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Freelance Writer and Photographer, Al Jazeera America



It’s hard to separate Denis from the loud throng of high school teenagers in line for their after-school Frappuccinos at a Starbucks in the upscale neighborhood of Tenleytown in Washington. Except he sits alone at a corner table checking his cellphone, looking over his shoulder from time to time with a glance of uncertainty and a need for invisibility. When he stands, he is tall and thin, wearing skinny jeans and purple and gray Puma sneakers.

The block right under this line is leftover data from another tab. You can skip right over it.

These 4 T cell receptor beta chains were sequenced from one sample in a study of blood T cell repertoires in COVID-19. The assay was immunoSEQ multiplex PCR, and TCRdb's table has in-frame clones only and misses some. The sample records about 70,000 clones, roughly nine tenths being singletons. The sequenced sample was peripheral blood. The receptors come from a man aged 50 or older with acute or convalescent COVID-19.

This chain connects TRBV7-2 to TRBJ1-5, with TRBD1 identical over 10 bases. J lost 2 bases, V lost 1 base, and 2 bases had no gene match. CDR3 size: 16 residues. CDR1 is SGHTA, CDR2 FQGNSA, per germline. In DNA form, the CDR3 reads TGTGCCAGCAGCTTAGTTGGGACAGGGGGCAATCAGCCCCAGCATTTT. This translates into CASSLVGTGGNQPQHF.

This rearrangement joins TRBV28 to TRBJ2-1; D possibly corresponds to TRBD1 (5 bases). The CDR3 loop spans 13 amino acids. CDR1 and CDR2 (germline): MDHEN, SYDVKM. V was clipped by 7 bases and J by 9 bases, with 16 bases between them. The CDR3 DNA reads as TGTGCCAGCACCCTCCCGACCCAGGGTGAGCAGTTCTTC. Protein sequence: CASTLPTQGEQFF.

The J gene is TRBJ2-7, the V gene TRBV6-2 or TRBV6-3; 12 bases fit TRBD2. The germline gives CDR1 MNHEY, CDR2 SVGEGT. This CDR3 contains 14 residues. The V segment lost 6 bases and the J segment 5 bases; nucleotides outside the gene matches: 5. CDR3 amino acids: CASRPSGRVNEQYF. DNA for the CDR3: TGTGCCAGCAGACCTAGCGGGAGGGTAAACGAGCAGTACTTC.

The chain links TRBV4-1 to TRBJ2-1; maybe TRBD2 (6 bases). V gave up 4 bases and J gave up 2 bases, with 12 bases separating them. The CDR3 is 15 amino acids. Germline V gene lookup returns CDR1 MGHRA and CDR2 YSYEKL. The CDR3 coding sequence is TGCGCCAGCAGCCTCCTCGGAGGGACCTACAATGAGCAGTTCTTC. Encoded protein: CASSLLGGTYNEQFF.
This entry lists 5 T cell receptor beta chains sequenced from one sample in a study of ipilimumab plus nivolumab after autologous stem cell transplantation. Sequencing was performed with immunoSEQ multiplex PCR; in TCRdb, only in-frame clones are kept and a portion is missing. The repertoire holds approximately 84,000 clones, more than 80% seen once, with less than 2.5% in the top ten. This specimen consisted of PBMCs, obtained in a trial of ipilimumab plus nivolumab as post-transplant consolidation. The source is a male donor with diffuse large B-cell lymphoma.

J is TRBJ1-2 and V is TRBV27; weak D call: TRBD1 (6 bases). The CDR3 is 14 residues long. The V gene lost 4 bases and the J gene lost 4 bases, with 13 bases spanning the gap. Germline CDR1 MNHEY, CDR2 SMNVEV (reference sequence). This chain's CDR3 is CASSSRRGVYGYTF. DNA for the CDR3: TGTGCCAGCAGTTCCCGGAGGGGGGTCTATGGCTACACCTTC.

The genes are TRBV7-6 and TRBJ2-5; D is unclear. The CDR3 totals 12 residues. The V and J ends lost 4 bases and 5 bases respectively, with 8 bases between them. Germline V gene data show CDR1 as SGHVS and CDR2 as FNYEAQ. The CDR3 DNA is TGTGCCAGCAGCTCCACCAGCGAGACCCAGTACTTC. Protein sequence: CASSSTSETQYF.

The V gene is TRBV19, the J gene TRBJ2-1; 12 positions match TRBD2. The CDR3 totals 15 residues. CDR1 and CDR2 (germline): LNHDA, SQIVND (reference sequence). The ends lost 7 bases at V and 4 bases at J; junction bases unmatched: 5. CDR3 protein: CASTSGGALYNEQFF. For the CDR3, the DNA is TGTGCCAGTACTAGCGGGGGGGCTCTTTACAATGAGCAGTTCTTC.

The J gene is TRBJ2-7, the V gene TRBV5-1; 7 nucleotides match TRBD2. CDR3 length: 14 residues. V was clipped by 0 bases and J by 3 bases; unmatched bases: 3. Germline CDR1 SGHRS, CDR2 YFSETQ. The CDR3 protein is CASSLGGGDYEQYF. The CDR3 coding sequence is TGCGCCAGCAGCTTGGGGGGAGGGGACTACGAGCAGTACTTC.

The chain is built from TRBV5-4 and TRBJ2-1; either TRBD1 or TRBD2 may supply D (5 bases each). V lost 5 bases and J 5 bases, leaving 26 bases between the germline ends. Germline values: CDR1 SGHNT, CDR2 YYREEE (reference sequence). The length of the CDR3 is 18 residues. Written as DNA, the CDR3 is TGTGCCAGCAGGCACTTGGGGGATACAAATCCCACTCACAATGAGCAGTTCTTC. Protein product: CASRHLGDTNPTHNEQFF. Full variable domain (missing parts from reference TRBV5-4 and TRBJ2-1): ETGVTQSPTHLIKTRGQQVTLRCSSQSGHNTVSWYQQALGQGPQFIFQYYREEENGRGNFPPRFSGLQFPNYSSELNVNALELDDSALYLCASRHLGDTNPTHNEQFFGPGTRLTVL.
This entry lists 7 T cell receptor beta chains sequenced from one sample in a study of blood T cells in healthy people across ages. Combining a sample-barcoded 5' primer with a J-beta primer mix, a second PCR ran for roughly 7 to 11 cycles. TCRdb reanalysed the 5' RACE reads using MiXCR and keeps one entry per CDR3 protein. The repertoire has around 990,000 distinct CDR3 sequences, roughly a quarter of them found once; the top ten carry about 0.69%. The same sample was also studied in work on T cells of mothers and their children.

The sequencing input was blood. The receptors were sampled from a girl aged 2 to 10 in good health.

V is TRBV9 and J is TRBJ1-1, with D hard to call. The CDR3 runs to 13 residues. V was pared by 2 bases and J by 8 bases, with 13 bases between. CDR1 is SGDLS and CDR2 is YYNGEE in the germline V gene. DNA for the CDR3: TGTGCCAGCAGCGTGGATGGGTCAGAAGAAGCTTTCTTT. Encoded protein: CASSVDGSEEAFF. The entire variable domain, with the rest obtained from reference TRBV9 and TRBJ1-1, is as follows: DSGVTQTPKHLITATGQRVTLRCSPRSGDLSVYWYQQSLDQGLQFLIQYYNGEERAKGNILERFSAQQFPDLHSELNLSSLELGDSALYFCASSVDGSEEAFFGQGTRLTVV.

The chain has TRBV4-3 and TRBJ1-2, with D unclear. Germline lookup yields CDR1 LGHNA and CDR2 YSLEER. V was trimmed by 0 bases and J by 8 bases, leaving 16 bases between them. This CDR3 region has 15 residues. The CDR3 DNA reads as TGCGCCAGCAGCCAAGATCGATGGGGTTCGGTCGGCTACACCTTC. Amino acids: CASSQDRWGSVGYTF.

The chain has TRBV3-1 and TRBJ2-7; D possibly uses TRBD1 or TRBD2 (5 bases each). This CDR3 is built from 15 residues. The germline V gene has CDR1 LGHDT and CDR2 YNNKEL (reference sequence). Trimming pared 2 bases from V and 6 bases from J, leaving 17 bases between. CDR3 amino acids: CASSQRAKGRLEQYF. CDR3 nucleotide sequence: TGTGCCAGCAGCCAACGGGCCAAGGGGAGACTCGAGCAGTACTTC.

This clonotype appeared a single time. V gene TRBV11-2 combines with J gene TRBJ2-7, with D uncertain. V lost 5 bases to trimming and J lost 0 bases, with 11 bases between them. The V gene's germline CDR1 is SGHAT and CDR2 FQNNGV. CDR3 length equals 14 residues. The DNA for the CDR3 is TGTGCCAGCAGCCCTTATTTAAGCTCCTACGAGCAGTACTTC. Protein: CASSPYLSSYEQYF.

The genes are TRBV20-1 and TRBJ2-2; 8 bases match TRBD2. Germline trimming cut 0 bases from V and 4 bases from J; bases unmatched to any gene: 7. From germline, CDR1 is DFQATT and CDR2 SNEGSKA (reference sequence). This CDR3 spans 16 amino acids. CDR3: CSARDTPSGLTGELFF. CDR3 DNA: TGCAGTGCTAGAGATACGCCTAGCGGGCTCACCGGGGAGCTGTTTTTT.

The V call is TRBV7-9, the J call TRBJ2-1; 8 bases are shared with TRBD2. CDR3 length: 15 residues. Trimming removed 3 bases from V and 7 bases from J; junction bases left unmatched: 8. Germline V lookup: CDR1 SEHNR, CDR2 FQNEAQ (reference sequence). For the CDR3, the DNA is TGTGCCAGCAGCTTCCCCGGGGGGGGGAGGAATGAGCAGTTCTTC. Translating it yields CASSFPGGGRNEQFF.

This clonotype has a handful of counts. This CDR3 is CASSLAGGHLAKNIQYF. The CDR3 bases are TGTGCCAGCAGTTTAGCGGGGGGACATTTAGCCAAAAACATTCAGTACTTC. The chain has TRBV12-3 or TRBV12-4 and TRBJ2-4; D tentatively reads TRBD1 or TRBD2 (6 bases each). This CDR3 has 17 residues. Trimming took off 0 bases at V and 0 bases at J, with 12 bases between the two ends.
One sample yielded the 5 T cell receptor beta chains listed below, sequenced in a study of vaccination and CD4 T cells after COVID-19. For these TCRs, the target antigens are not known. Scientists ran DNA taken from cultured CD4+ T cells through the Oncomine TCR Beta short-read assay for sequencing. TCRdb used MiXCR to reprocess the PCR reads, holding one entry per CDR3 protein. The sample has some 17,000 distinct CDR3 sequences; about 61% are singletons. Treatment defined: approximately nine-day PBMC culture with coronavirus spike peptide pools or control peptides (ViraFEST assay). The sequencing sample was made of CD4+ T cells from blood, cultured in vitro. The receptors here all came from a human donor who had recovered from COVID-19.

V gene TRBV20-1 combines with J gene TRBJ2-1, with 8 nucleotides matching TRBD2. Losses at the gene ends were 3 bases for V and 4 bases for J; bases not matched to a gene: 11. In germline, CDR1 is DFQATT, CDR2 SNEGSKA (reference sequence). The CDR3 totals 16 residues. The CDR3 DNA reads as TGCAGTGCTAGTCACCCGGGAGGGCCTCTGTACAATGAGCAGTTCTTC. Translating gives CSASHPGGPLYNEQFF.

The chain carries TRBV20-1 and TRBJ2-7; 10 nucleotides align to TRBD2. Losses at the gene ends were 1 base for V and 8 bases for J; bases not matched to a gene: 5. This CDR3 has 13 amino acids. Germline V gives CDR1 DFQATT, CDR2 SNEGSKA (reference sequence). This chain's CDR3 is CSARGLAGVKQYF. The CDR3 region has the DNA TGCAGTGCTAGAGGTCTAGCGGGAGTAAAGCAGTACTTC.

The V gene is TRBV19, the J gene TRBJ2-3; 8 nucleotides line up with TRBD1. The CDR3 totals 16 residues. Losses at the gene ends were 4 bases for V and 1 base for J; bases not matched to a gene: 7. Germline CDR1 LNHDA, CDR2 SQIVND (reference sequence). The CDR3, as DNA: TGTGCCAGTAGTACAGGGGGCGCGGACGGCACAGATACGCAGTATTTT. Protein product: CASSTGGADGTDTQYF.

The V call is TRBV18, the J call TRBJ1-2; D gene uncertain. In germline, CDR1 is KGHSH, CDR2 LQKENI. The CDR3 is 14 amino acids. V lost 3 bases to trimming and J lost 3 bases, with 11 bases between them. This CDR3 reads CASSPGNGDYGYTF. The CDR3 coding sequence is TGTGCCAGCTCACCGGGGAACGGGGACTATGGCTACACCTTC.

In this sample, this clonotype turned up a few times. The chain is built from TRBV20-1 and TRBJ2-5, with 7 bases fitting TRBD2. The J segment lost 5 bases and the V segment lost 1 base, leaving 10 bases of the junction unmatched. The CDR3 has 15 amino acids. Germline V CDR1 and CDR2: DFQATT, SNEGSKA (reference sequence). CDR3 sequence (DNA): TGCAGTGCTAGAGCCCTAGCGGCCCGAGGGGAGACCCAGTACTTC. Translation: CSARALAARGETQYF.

He is one of the estimated 45,000 unaccompanied immigrants living in the United States who arrived as minors. Four years ago, when he was 16, he set out alone on a 3,200-mile trek from his home in San Miguel, El Salvador, to reach his uncles in Washington, D.C. He arrived after many weeks on the road.

In November President Barack Obama unveiled an executive order that would extend temporary deportation relief for undocumented immigrants who arrived in the country before 2010. Still, that will exclude the tens of thousands of unaccompanied minors who crossed U.S. borders earlier this summer.

To

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